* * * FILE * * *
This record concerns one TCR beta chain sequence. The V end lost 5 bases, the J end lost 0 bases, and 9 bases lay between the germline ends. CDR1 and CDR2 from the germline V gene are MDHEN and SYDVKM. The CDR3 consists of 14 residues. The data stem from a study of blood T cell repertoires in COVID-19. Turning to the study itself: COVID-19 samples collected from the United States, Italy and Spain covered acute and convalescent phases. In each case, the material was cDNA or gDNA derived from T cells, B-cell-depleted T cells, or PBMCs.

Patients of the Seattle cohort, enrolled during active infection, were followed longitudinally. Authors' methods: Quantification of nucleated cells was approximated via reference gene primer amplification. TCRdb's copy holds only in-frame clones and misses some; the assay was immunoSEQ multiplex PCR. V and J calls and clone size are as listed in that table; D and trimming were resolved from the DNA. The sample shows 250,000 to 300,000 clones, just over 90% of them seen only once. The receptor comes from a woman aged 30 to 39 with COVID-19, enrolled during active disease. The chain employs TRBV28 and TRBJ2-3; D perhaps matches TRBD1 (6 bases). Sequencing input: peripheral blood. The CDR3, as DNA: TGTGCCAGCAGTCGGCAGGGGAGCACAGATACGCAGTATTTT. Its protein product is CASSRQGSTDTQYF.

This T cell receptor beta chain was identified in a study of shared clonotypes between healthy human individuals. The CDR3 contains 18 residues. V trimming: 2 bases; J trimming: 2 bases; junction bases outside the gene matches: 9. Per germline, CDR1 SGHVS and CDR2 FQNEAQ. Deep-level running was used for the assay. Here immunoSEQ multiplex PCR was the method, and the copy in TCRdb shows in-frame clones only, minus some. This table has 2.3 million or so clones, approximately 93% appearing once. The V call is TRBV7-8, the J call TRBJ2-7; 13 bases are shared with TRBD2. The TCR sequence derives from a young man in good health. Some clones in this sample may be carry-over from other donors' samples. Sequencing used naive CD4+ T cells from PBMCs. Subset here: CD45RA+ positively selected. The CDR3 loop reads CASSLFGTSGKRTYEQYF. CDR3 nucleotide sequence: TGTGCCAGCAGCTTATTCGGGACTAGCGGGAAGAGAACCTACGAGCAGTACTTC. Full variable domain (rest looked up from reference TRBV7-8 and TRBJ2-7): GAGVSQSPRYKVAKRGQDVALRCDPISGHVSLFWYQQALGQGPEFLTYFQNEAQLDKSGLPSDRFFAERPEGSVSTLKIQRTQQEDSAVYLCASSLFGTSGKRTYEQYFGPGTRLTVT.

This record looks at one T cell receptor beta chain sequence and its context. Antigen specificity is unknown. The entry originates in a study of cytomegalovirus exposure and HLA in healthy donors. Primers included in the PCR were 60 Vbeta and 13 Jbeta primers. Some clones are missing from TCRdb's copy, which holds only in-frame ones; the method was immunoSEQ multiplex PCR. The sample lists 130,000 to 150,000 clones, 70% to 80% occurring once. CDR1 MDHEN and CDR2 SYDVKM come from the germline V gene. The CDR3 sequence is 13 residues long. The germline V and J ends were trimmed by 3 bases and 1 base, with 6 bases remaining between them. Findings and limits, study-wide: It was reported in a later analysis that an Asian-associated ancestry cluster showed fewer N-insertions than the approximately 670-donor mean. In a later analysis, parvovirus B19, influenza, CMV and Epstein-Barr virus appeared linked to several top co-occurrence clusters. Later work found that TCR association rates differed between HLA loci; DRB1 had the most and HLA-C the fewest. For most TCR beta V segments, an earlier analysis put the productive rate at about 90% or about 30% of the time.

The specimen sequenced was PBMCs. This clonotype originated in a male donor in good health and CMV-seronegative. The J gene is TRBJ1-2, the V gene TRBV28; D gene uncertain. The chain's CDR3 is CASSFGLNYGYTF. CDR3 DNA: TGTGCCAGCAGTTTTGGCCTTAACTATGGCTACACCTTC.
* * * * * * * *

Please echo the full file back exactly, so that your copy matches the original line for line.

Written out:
This record concerns one TCR beta chain sequence. The V end lost 5 bases, the J end lost 0 bases, and 9 bases lay between the germline ends. CDR1 and CDR2 from the germline V gene are MDHEN and SYDVKM. The CDR3 consists of 14 residues. The data stem from a study of blood T cell repertoires in COVID-19. Turning to the study itself: COVID-19 samples collected from the United States, Italy and Spain covered acute and convalescent phases. In each case, the material was cDNA or gDNA derived from T cells, B-cell-depleted T cells, or PBMCs.

Patients of the Seattle cohort, enrolled during active infection, were followed longitudinally. Authors' methods: Quantification of nucleated cells was approximated via reference gene primer amplification. TCRdb's copy holds only in-frame clones and misses some; the assay was immunoSEQ multiplex PCR. V and J calls and clone size are as listed in that table; D and trimming were resolved from the DNA. The sample shows 250,000 to 300,000 clones, just over 90% of them seen only once. The receptor comes from a woman aged 30 to 39 with COVID-19, enrolled during active disease. The chain employs TRBV28 and TRBJ2-3; D perhaps matches TRBD1 (6 bases). Sequencing input: peripheral blood. The CDR3, as DNA: TGTGCCAGCAGTCGGCAGGGGAGCACAGATACGCAGTATTTT. Its protein product is CASSRQGSTDTQYF.

This T cell receptor beta chain was identified in a study of shared clonotypes between healthy human individuals. The CDR3 contains 18 residues. V trimming: 2 bases; J trimming: 2 bases; junction bases outside the gene matches: 9. Per germline, CDR1 SGHVS and CDR2 FQNEAQ. Deep-level running was used for the assay. Here immunoSEQ multiplex PCR was the method, and the copy in TCRdb shows in-frame clones only, minus some. This table has 2.3 million or so clones, approximately 93% appearing once. The V call is TRBV7-8, the J call TRBJ2-7; 13 bases are shared with TRBD2. The TCR sequence derives from a young man in good health. Some clones in this sample may be carry-over from other donors' samples. Sequencing used naive CD4+ T cells from PBMCs. Subset here: CD45RA+ positively selected. The CDR3 loop reads CASSLFGTSGKRTYEQYF. CDR3 nucleotide sequence: TGTGCCAGCAGCTTATTCGGGACTAGCGGGAAGAGAACCTACGAGCAGTACTTC. Full variable domain (rest looked up from reference TRBV7-8 and TRBJ2-7): GAGVSQSPRYKVAKRGQDVALRCDPISGHVSLFWYQQALGQGPEFLTYFQNEAQLDKSGLPSDRFFAERPEGSVSTLKIQRTQQEDSAVYLCASSLFGTSGKRTYEQYFGPGTRLTVT.

This record looks at one T cell receptor beta chain sequence and its context. Antigen specificity is unknown. The entry originates in a study of cytomegalovirus exposure and HLA in healthy donors. Primers included in the PCR were 60 Vbeta and 13 Jbeta primers. Some clones are missing from TCRdb's copy, which holds only in-frame ones; the method was immunoSEQ multiplex PCR. The sample lists 130,000 to 150,000 clones, 70% to 80% occurring once. CDR1 MDHEN and CDR2 SYDVKM come from the germline V gene. The CDR3 sequence is 13 residues long. The germline V and J ends were trimmed by 3 bases and 1 base, with 6 bases remaining between them. Findings and limits, study-wide: It was reported in a later analysis that an Asian-associated ancestry cluster showed fewer N-insertions than the approximately 670-donor mean. In a later analysis, parvovirus B19, influenza, CMV and Epstein-Barr virus appeared linked to several top co-occurrence clusters. Later work found that TCR association rates differed between HLA loci; DRB1 had the most and HLA-C the fewest. For most TCR beta V segments, an earlier analysis put the productive rate at about 90% or about 30% of the time.

The specimen sequenced was PBMCs. This clonotype originated in a male donor in good health and CMV-seronegative. The J gene is TRBJ1-2, the V gene TRBV28; D gene uncertain. The chain's CDR3 is CASSFGLNYGYTF. CDR3 DNA: TGTGCCAGCAGTTTTGGCCTTAACTATGGCTACACCTTC.